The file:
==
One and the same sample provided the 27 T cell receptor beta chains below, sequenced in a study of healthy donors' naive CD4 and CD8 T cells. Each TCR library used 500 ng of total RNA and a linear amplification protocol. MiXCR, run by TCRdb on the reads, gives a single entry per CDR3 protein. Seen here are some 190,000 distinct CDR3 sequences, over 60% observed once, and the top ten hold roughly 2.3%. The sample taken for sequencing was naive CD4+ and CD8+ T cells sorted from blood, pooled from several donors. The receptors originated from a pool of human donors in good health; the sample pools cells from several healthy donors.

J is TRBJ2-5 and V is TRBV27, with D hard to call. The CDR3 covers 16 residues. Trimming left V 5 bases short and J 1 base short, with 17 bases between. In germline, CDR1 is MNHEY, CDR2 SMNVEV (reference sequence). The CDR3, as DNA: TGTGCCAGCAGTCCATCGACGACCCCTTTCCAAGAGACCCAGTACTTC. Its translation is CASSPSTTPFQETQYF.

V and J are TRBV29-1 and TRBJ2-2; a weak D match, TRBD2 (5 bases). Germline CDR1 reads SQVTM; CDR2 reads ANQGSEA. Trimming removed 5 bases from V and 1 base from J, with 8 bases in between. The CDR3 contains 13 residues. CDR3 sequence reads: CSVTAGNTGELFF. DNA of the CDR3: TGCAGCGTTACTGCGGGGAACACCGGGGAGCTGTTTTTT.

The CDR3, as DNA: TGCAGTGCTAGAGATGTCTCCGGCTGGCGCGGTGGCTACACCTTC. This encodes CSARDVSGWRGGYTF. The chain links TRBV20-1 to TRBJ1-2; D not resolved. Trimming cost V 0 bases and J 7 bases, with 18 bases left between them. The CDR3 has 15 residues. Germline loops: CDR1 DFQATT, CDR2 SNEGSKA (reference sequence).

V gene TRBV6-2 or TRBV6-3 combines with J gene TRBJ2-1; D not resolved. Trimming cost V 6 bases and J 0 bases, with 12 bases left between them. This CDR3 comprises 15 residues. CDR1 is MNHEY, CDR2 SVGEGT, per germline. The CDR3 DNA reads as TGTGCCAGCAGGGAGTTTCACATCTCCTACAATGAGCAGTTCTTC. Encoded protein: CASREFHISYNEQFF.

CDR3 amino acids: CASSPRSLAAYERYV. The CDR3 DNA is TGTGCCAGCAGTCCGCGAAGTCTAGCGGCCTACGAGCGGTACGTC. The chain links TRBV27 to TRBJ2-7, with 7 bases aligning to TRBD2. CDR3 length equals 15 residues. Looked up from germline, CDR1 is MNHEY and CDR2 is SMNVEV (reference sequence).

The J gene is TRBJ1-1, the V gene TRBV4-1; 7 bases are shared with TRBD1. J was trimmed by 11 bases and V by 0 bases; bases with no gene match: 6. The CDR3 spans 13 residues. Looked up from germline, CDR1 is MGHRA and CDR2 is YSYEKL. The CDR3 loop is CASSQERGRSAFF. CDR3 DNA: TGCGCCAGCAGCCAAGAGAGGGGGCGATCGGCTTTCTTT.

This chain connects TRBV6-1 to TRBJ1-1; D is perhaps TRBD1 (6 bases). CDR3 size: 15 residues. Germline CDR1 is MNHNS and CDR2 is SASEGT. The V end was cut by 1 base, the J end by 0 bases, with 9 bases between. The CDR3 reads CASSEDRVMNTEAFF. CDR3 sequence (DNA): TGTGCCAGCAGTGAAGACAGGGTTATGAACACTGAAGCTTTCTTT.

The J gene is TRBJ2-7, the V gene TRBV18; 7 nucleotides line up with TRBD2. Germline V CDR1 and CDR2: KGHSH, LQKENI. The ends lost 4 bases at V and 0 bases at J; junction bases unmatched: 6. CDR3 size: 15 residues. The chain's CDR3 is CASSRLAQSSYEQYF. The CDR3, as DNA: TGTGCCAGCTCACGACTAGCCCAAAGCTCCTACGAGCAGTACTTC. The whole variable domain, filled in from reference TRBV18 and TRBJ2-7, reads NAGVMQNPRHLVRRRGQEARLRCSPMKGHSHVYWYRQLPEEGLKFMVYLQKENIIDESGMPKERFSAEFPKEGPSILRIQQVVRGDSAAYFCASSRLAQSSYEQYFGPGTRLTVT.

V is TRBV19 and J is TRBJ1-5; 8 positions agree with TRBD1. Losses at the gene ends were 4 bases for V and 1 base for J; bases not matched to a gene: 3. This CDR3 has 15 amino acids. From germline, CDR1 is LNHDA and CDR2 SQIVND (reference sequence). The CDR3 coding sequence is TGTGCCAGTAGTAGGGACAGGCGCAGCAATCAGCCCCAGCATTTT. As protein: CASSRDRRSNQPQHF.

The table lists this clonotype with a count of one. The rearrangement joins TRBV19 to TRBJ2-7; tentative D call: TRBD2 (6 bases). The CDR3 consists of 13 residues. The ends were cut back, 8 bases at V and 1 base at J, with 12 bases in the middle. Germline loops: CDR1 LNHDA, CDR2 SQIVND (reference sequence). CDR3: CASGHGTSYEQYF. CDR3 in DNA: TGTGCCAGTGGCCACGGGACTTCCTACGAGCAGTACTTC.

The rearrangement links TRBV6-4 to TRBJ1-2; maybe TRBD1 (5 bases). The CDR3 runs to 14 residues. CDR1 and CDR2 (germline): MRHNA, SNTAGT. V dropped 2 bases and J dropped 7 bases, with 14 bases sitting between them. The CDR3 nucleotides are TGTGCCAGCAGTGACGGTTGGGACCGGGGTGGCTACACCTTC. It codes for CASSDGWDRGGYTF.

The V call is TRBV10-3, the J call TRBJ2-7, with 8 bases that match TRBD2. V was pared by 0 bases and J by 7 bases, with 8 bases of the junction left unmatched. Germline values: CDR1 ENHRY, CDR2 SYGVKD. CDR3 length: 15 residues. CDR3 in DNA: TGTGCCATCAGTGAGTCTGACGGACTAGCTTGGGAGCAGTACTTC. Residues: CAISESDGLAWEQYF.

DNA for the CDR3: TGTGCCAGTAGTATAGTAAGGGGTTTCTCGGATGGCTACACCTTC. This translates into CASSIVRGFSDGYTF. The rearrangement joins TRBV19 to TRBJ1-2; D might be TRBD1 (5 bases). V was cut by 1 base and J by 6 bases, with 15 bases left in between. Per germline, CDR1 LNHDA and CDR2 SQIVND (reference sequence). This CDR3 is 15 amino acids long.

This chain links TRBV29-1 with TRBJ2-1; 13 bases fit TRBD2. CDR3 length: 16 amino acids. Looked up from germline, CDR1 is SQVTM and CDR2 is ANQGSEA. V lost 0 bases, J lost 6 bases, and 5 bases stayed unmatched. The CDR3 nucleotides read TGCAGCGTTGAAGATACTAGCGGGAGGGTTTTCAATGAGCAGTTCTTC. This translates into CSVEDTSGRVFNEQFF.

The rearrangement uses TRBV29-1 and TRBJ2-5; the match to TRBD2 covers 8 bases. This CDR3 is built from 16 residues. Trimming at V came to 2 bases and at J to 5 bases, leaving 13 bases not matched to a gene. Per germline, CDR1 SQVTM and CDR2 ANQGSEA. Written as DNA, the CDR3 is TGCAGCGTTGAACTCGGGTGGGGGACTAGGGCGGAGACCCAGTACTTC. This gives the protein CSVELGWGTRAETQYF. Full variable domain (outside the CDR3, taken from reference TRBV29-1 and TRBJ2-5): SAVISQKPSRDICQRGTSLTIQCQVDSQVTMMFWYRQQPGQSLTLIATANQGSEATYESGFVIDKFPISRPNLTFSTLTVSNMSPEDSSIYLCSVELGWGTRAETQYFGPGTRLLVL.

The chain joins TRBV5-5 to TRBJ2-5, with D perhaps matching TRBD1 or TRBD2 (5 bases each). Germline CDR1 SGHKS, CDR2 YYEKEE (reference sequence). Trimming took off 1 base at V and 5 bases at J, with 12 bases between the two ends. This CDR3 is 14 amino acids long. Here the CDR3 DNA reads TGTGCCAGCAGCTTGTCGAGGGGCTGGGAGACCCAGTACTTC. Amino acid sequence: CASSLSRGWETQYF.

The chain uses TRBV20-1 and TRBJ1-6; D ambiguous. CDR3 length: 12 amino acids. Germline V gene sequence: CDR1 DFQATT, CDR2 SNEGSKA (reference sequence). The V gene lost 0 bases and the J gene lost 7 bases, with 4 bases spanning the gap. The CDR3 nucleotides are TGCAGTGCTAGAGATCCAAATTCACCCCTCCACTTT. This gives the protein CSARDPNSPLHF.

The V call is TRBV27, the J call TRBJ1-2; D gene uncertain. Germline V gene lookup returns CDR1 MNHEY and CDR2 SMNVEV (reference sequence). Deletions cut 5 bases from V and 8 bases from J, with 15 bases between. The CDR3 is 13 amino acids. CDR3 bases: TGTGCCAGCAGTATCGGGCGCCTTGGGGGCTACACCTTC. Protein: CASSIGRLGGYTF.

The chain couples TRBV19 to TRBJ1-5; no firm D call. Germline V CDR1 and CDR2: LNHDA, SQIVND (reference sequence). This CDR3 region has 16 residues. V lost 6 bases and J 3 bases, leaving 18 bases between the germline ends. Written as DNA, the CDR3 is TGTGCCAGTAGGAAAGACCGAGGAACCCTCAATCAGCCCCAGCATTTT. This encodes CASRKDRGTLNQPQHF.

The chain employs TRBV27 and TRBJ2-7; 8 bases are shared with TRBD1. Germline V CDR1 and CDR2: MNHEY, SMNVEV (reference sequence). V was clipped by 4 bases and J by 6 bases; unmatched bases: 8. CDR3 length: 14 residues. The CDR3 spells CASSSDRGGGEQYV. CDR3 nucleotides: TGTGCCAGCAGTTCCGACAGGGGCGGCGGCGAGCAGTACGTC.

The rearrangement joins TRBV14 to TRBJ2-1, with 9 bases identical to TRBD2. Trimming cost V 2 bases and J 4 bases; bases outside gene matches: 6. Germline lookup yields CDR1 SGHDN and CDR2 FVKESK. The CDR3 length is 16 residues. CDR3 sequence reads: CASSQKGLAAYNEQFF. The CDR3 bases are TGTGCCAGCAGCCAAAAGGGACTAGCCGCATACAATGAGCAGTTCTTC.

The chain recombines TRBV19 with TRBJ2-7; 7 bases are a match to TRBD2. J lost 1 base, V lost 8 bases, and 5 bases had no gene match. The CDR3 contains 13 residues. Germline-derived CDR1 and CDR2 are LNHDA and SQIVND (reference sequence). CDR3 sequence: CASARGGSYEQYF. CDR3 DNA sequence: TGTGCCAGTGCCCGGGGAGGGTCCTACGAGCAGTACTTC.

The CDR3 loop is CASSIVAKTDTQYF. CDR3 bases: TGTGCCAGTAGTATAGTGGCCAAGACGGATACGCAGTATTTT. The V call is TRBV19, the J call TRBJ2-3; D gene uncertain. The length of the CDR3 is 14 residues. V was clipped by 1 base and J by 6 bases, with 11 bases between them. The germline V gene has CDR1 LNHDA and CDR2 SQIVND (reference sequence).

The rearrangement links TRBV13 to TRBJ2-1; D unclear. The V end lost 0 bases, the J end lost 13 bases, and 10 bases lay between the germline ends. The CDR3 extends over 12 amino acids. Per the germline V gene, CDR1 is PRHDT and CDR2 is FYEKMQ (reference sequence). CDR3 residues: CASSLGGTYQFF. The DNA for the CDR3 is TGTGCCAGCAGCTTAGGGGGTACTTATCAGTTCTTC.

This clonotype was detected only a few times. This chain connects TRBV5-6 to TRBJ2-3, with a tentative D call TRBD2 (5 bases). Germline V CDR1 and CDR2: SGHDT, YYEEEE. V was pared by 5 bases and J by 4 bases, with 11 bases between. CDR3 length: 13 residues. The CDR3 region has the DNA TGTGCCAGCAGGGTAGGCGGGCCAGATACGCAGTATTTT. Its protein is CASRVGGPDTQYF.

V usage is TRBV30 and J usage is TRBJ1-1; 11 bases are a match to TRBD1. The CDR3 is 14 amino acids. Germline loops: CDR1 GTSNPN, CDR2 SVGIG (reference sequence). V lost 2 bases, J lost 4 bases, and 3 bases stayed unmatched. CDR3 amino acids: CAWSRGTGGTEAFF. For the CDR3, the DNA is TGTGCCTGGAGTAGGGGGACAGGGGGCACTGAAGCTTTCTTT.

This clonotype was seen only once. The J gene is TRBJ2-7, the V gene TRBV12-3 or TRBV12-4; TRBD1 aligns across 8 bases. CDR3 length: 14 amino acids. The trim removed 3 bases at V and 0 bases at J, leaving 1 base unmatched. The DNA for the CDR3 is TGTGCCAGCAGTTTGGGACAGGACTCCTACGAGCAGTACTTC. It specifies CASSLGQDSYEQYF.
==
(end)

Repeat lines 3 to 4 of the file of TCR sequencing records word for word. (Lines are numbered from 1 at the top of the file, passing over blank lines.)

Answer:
V and J are TRBV29-1 and TRBJ2-2; a weak D match, TRBD2 (5 bases). Germline CDR1 reads SQVTM; CDR2 reads ANQGSEA. Trimming removed 5 bases from V and 1 base from J, with 8 bases in between. The CDR3 contains 13 residues. CDR3 sequence reads: CSVTAGNTGELFF. DNA of the CDR3: TGCAGCGTTACTGCGGGGAACACCGGGGAGCTGTTTTTT.

The CDR3, as DNA: TGCAGTGCTAGAGATGTCTCCGGCTGGCGCGGTGGCTACACCTTC. This encodes CSARDVSGWRGGYTF. The chain links TRBV20-1 to TRBJ1-2; D not resolved. Trimming cost V 0 bases and J 7 bases, with 18 bases left between them. The CDR3 has 15 residues. Germline loops: CDR1 DFQATT, CDR2 SNEGSKA (reference sequence).